Although this series is one of my favorites, this book was not the best. As I was reading this book, I became utterly bored. I would end up reading about a paragraph a night becasue I couldn't stand reading more. It was highly redundant, as it decribed the SAME THING about twenty different ways. Loved the other books in this series, but this one was pretty dry.
There was still too much discription, but now I think about it, it wasn't as much as the first three books. The third book was a little bit of a dissapointing and therefor, in the beginning, I hadn't really like the motivation to continue reading. But at the middle it got really exciting. What I like was that there finally was some kind of crime wich wasn't really in the first three. In "The Valley of the Horses" and "The Mammoth Hunters" I missed the Clan so I was really happy to meet new Clan ...more
This novel, Jean M Auel's fourth in the Earth's Children series, is my least favorite of the five she currently has published. I've read this book fewer times than its three successors, due mainly because the level of details regarding the landscape dominates the storyline; we see far less of the characters in this book than in any of the others before or after. It's the "traveling" book in the series; its characters are making a Journey from the eastern borders of Asia to the western parts of E ...more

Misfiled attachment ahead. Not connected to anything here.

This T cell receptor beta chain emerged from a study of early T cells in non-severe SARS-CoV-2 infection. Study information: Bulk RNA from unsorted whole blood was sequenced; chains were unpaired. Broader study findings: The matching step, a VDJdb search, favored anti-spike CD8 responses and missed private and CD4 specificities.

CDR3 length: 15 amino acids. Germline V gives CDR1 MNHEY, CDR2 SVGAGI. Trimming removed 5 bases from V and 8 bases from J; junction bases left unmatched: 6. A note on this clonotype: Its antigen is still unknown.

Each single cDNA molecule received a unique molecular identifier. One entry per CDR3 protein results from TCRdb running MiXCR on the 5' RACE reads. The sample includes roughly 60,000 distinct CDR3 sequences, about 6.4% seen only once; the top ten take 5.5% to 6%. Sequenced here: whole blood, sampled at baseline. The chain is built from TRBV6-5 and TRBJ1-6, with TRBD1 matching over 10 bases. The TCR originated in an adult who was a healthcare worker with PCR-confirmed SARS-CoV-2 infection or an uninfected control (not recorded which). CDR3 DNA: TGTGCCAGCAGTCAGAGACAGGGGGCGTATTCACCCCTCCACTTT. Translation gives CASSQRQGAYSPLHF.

I really enjoy this series, but I would say that this is my least favorite of the Earth's Children series. The scenes where Ayla and Jondalar are with other people are great, and truly do carry the book. However, they are few and far between - with good reason. People were few and far between in that era, and when two people are traveling on horseback, they will not run into other people very often.